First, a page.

Freehling sparked a buzz of surprise when he expressed the hopethat he would live long enough that congregations such as BCC mightnot need to exist, because gays and lesbians would find a home inmainstream synagogues such as his own. Many people joined BCC becausethey had the experience of being mistreated at other shuls, he said.

But Berner politely disagreed, saying that there is a specificgay, lesbian and bisexual culture that the straight community doesn’trecognize, but which is worth preserving. “We have a lot in commonwith the heterosexual Jewish American community, but there arespecific elements of gay and lesbian culture, music, liturgy andpoetry that are distinct,” she said, as other panelists and membersof the audience nodded their agreement.

Although there are many different streams of Orthodoxy, frommodern to haredi, the movement is united on the issue ofhomosexuality, said David Rephun, a San Diego lawyer and AIDSactivist who was raised Orthodox, but, as a gay man, no longerconsiders himself to be part of the movement. (Moderator Mark Levinesaid that Orthodox rabbis he approached declined to appear on thepanel.) The Orthodox view, despite the fact that there are individualOrthodox rabbis who are sympathetic to the plight of gay and lesbianOrthodox Jews, is that it’s wrong to be or act homosexual, Rephunsaid. But what does the Leviticus prohibition really mean in themodern world? The 11th-century scholar Rashi interprets the passageas saying “anal intercourse is wrong,” Rephun said. “It says nothingabout being homosexual. Homosexuality didn’t exist as a concept untilthe 19th century,” he said, so those who say that the Torah forbidsit “must have some other agenda.”

Several panelists and others were optimistic that the future wouldbring change to the Conservative movement’s stance. “I really thinkit’s only a matter of time before the Jewish Theological Seminaryordains gay and lesbian rabbis,” Rephun said. Even in Orthodoxcommunities, there is change, he said. There are organizations forOrthodox gay Jews in Jerusalem, Tel Aviv, New York and here in LosAngeles, he said. Such developments spell progress, he said — slow,to be sure, but progress nonetheless.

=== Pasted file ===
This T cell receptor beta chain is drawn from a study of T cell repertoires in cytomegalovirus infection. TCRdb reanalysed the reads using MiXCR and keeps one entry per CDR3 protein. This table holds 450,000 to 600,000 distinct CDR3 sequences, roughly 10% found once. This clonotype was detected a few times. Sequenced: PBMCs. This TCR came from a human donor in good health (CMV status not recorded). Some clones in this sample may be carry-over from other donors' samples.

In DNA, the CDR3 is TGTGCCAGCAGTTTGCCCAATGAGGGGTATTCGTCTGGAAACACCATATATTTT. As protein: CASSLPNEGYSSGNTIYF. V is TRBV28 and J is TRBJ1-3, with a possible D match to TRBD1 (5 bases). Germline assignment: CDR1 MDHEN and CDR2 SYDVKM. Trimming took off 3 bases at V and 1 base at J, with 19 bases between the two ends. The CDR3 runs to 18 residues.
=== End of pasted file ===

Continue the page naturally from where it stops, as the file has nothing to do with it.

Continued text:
In Support of Family

While liberal Jews may be supportive of gays and lesbians comingout of the closet, they often don’t give a lot of thought to theeffect that this open-door policy may have on straight familymembers, particularly spouses and children. With this in mind, TempleIsrael of Hollywood is sponsoring a panel discussion on the issue onTuesday, Jan. 20, from 7 to 9 p.m., at Temple Israel of Hollywood.

The panel will include Rabbi Lisa Edwards of Beth ChayimChadashim; Onnolee Sullivan of the Straight Spouse Support Network;Tara Rose of Just For Us; Marcia Spike, LCSW, a clinical consultantto the Straight Spouse Support Network; and Gail Rolf, Impactcoordinator at Hamilton High School.

The event, which is free to the public, takes place at TempleIsrael of Hollywood, 7300 Hollywood Blvd., at the corner of MartelAvenue. For more information, call Rabbi Michelle Missaghieh at (213)876-8330 or Phyllis Sewall at (213) 936-9526. — R.S.